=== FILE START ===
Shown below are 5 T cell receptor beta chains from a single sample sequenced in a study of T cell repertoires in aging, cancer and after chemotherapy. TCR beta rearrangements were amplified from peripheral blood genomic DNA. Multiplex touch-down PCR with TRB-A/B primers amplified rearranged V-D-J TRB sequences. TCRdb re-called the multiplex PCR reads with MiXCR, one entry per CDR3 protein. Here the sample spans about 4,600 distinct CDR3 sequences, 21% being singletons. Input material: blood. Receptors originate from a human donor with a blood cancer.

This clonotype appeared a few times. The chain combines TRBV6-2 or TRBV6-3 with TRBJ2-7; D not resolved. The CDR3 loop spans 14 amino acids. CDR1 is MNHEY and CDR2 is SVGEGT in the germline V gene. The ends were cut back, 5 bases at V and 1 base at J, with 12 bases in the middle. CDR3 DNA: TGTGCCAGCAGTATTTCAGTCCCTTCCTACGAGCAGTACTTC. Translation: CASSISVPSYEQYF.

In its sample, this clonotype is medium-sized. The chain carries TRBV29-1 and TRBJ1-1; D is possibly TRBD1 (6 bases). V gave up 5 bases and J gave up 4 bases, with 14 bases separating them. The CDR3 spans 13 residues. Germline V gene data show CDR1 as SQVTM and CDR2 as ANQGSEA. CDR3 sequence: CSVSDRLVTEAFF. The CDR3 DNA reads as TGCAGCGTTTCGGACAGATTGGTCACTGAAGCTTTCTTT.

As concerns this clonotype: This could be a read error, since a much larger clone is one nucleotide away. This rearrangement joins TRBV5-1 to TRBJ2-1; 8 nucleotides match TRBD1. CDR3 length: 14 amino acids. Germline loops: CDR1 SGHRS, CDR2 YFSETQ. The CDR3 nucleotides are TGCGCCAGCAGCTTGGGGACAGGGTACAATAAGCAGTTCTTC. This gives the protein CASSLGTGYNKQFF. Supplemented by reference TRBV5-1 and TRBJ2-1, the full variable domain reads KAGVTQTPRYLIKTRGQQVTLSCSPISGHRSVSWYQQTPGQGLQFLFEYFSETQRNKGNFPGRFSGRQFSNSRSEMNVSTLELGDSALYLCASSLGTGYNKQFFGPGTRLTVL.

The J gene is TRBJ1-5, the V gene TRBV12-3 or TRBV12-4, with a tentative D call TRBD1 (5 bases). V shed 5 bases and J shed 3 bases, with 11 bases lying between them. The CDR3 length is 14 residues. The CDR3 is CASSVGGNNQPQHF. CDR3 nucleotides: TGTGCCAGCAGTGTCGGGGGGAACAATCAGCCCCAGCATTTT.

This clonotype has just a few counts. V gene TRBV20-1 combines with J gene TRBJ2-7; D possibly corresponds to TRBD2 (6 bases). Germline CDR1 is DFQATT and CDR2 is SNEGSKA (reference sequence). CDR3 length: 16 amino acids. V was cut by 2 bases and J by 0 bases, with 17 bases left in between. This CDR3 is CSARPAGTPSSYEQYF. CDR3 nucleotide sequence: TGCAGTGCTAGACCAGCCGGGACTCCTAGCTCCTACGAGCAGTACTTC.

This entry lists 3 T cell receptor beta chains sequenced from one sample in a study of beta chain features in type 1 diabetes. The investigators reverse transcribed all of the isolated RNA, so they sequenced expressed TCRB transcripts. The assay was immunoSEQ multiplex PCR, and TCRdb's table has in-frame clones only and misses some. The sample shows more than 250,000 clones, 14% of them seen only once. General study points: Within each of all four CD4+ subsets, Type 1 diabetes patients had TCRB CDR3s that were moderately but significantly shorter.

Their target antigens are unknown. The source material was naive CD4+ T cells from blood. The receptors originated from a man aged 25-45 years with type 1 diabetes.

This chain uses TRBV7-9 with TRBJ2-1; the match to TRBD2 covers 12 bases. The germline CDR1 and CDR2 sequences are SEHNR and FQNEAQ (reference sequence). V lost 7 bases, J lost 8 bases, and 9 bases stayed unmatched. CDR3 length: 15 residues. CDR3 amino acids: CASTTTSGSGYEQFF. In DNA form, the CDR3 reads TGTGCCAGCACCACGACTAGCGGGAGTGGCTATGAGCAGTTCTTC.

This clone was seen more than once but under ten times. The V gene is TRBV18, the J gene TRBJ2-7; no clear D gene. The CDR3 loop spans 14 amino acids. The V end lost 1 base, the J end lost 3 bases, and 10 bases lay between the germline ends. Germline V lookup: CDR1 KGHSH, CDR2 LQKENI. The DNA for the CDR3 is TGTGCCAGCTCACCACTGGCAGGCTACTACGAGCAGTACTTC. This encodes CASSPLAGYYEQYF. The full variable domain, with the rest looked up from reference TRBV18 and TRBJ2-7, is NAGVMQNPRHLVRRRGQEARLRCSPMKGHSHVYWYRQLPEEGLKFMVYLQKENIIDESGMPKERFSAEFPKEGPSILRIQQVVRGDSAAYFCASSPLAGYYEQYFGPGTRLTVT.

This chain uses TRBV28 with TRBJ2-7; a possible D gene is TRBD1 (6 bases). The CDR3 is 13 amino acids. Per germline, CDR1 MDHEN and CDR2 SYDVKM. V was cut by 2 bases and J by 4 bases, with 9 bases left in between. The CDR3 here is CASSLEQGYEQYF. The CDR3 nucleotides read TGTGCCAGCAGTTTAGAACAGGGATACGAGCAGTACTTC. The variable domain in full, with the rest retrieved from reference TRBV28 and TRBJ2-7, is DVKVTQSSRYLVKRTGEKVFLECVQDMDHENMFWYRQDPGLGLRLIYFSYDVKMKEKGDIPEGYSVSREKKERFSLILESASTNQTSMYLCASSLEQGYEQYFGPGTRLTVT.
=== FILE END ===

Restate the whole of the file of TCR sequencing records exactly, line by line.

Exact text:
Shown below are 5 T cell receptor beta chains from a single sample sequenced in a study of T cell repertoires in aging, cancer and after chemotherapy. TCR beta rearrangements were amplified from peripheral blood genomic DNA. Multiplex touch-down PCR with TRB-A/B primers amplified rearranged V-D-J TRB sequences. TCRdb re-called the multiplex PCR reads with MiXCR, one entry per CDR3 protein. Here the sample spans about 4,600 distinct CDR3 sequences, 21% being singletons. Input material: blood. Receptors originate from a human donor with a blood cancer.

This clonotype appeared a few times. The chain combines TRBV6-2 or TRBV6-3 with TRBJ2-7; D not resolved. The CDR3 loop spans 14 amino acids. CDR1 is MNHEY and CDR2 is SVGEGT in the germline V gene. The ends were cut back, 5 bases at V and 1 base at J, with 12 bases in the middle. CDR3 DNA: TGTGCCAGCAGTATTTCAGTCCCTTCCTACGAGCAGTACTTC. Translation: CASSISVPSYEQYF.

In its sample, this clonotype is medium-sized. The chain carries TRBV29-1 and TRBJ1-1; D is possibly TRBD1 (6 bases). V gave up 5 bases and J gave up 4 bases, with 14 bases separating them. The CDR3 spans 13 residues. Germline V gene data show CDR1 as SQVTM and CDR2 as ANQGSEA. CDR3 sequence: CSVSDRLVTEAFF. The CDR3 DNA reads as TGCAGCGTTTCGGACAGATTGGTCACTGAAGCTTTCTTT.

As concerns this clonotype: This could be a read error, since a much larger clone is one nucleotide away. This rearrangement joins TRBV5-1 to TRBJ2-1; 8 nucleotides match TRBD1. CDR3 length: 14 amino acids. Germline loops: CDR1 SGHRS, CDR2 YFSETQ. The CDR3 nucleotides are TGCGCCAGCAGCTTGGGGACAGGGTACAATAAGCAGTTCTTC. This gives the protein CASSLGTGYNKQFF. Supplemented by reference TRBV5-1 and TRBJ2-1, the full variable domain reads KAGVTQTPRYLIKTRGQQVTLSCSPISGHRSVSWYQQTPGQGLQFLFEYFSETQRNKGNFPGRFSGRQFSNSRSEMNVSTLELGDSALYLCASSLGTGYNKQFFGPGTRLTVL.

The J gene is TRBJ1-5, the V gene TRBV12-3 or TRBV12-4, with a tentative D call TRBD1 (5 bases). V shed 5 bases and J shed 3 bases, with 11 bases lying between them. The CDR3 length is 14 residues. The CDR3 is CASSVGGNNQPQHF. CDR3 nucleotides: TGTGCCAGCAGTGTCGGGGGGAACAATCAGCCCCAGCATTTT.

This clonotype has just a few counts. V gene TRBV20-1 combines with J gene TRBJ2-7; D possibly corresponds to TRBD2 (6 bases). Germline CDR1 is DFQATT and CDR2 is SNEGSKA (reference sequence). CDR3 length: 16 amino acids. V was cut by 2 bases and J by 0 bases, with 17 bases left in between. This CDR3 is CSARPAGTPSSYEQYF. CDR3 nucleotide sequence: TGCAGTGCTAGACCAGCCGGGACTCCTAGCTCCTACGAGCAGTACTTC.

This entry lists 3 T cell receptor beta chains sequenced from one sample in a study of beta chain features in type 1 diabetes. The investigators reverse transcribed all of the isolated RNA, so they sequenced expressed TCRB transcripts. The assay was immunoSEQ multiplex PCR, and TCRdb's table has in-frame clones only and misses some. The sample shows more than 250,000 clones, 14% of them seen only once. General study points: Within each of all four CD4+ subsets, Type 1 diabetes patients had TCRB CDR3s that were moderately but significantly shorter.

Their target antigens are unknown. The source material was naive CD4+ T cells from blood. The receptors originated from a man aged 25-45 years with type 1 diabetes.

This chain uses TRBV7-9 with TRBJ2-1; the match to TRBD2 covers 12 bases. The germline CDR1 and CDR2 sequences are SEHNR and FQNEAQ (reference sequence). V lost 7 bases, J lost 8 bases, and 9 bases stayed unmatched. CDR3 length: 15 residues. CDR3 amino acids: CASTTTSGSGYEQFF. In DNA form, the CDR3 reads TGTGCCAGCACCACGACTAGCGGGAGTGGCTATGAGCAGTTCTTC.

This clone was seen more than once but under ten times. The V gene is TRBV18, the J gene TRBJ2-7; no clear D gene. The CDR3 loop spans 14 amino acids. The V end lost 1 base, the J end lost 3 bases, and 10 bases lay between the germline ends. Germline V lookup: CDR1 KGHSH, CDR2 LQKENI. The DNA for the CDR3 is TGTGCCAGCTCACCACTGGCAGGCTACTACGAGCAGTACTTC. This encodes CASSPLAGYYEQYF. The full variable domain, with the rest looked up from reference TRBV18 and TRBJ2-7, is NAGVMQNPRHLVRRRGQEARLRCSPMKGHSHVYWYRQLPEEGLKFMVYLQKENIIDESGMPKERFSAEFPKEGPSILRIQQVVRGDSAAYFCASSPLAGYYEQYFGPGTRLTVT.

This chain uses TRBV28 with TRBJ2-7; a possible D gene is TRBD1 (6 bases). The CDR3 is 13 amino acids. Per germline, CDR1 MDHEN and CDR2 SYDVKM. V was cut by 2 bases and J by 4 bases, with 9 bases left in between. The CDR3 here is CASSLEQGYEQYF. The CDR3 nucleotides read TGTGCCAGCAGTTTAGAACAGGGATACGAGCAGTACTTC. The variable domain in full, with the rest retrieved from reference TRBV28 and TRBJ2-7, is DVKVTQSSRYLVKRTGEKVFLECVQDMDHENMFWYRQDPGLGLRLIYFSYDVKMKEKGDIPEGYSVSREKKERFSLILESASTNQTSMYLCASSLEQGYEQYFGPGTRLTVT.